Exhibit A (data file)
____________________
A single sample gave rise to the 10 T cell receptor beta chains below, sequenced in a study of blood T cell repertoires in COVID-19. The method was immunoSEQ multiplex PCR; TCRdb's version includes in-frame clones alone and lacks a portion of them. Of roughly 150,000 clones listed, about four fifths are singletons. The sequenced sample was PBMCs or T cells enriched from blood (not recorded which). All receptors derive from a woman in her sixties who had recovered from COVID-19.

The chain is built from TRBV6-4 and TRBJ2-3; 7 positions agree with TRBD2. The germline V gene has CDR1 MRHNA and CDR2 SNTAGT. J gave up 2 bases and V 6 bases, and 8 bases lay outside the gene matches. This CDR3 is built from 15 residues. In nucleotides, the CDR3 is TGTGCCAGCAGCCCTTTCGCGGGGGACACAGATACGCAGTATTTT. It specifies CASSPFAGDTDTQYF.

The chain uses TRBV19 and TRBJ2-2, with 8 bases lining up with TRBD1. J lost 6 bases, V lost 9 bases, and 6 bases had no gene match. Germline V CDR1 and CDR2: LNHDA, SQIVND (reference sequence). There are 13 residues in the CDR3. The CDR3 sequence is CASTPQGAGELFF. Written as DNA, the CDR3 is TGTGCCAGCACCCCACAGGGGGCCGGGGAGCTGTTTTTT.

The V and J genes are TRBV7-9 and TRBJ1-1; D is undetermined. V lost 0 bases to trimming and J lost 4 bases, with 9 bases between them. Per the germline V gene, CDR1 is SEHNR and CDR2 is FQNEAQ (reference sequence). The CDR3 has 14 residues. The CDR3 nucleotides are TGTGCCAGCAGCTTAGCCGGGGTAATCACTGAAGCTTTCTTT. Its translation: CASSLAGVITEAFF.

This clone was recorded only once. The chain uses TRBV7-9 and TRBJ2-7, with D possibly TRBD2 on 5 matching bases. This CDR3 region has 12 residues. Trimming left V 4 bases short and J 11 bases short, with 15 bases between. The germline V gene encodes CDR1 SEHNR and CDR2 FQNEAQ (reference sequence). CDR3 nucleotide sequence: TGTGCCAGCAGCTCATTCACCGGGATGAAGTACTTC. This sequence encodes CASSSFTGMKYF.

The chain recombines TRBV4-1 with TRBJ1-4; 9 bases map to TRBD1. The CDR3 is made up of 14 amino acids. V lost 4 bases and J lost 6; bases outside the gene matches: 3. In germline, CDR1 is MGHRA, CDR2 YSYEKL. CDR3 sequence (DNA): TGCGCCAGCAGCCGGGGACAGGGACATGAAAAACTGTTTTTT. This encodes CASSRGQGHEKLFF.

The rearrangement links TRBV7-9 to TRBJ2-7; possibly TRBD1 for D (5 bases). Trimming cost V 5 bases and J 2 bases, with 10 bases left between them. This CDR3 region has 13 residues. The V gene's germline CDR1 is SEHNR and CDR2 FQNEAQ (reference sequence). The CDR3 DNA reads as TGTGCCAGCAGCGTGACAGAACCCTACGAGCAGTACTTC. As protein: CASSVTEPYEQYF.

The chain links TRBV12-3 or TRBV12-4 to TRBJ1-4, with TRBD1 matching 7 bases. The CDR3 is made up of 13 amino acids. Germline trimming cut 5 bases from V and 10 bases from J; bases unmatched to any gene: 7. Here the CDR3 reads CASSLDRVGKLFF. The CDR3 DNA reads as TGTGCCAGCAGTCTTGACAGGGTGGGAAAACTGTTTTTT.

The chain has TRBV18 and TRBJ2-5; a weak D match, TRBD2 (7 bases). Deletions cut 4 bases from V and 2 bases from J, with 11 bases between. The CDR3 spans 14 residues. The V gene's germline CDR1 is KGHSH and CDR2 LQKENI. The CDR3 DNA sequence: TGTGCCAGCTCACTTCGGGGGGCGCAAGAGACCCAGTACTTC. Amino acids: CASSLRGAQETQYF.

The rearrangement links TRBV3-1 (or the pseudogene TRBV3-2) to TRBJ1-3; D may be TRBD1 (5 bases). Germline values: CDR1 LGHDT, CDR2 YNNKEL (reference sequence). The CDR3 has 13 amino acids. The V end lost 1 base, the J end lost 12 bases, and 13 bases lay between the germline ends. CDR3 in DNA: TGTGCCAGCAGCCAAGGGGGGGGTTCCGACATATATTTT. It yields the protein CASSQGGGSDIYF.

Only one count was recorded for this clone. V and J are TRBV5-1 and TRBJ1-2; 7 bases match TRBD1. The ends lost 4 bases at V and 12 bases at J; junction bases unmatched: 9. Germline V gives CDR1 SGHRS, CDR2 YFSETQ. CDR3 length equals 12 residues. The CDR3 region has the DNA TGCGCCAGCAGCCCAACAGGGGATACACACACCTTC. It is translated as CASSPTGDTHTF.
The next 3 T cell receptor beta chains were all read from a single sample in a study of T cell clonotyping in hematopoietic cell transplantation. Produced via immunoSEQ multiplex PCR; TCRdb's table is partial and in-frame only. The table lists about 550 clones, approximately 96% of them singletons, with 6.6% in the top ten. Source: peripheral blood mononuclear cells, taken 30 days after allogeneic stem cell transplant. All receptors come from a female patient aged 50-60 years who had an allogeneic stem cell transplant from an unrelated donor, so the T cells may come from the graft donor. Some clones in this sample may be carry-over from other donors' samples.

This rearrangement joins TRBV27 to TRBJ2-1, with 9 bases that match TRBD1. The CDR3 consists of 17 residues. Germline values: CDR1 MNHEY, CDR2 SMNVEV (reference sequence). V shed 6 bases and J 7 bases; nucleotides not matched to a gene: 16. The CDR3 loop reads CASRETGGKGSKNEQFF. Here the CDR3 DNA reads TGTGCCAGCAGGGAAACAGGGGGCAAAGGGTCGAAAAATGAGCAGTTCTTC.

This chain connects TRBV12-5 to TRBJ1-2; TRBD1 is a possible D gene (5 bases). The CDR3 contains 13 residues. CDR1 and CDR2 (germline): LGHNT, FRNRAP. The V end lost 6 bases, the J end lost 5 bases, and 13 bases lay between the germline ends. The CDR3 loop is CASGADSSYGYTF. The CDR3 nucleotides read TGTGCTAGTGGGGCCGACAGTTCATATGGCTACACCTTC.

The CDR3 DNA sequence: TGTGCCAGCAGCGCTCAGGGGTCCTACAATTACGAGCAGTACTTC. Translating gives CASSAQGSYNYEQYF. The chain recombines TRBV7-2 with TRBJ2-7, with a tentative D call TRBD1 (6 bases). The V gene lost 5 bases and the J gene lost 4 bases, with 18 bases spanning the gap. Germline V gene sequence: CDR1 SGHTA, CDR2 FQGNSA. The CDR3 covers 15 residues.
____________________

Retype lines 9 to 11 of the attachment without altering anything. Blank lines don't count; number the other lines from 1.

The chain has TRBV18 and TRBJ2-5; a weak D match, TRBD2 (7 bases). Deletions cut 4 bases from V and 2 bases from J, with 11 bases between. The CDR3 spans 14 residues. The V gene's germline CDR1 is KGHSH and CDR2 LQKENI. The CDR3 DNA sequence: TGTGCCAGCTCACTTCGGGGGGCGCAAGAGACCCAGTACTTC. Amino acids: CASSLRGAQETQYF.

The rearrangement links TRBV3-1 (or the pseudogene TRBV3-2) to TRBJ1-3; D may be TRBD1 (5 bases). Germline values: CDR1 LGHDT, CDR2 YNNKEL (reference sequence). The CDR3 has 13 amino acids. The V end lost 1 base, the J end lost 12 bases, and 13 bases lay between the germline ends. CDR3 in DNA: TGTGCCAGCAGCCAAGGGGGGGGTTCCGACATATATTTT. It yields the protein CASSQGGGSDIYF.

Only one count was recorded for this clone. V and J are TRBV5-1 and TRBJ1-2; 7 bases match TRBD1. The ends lost 4 bases at V and 12 bases at J; junction bases unmatched: 9. Germline V gives CDR1 SGHRS, CDR2 YFSETQ. CDR3 length equals 12 residues. The CDR3 region has the DNA TGCGCCAGCAGCCCAACAGGGGATACACACACCTTC. It is translated as CASSPTGDTHTF.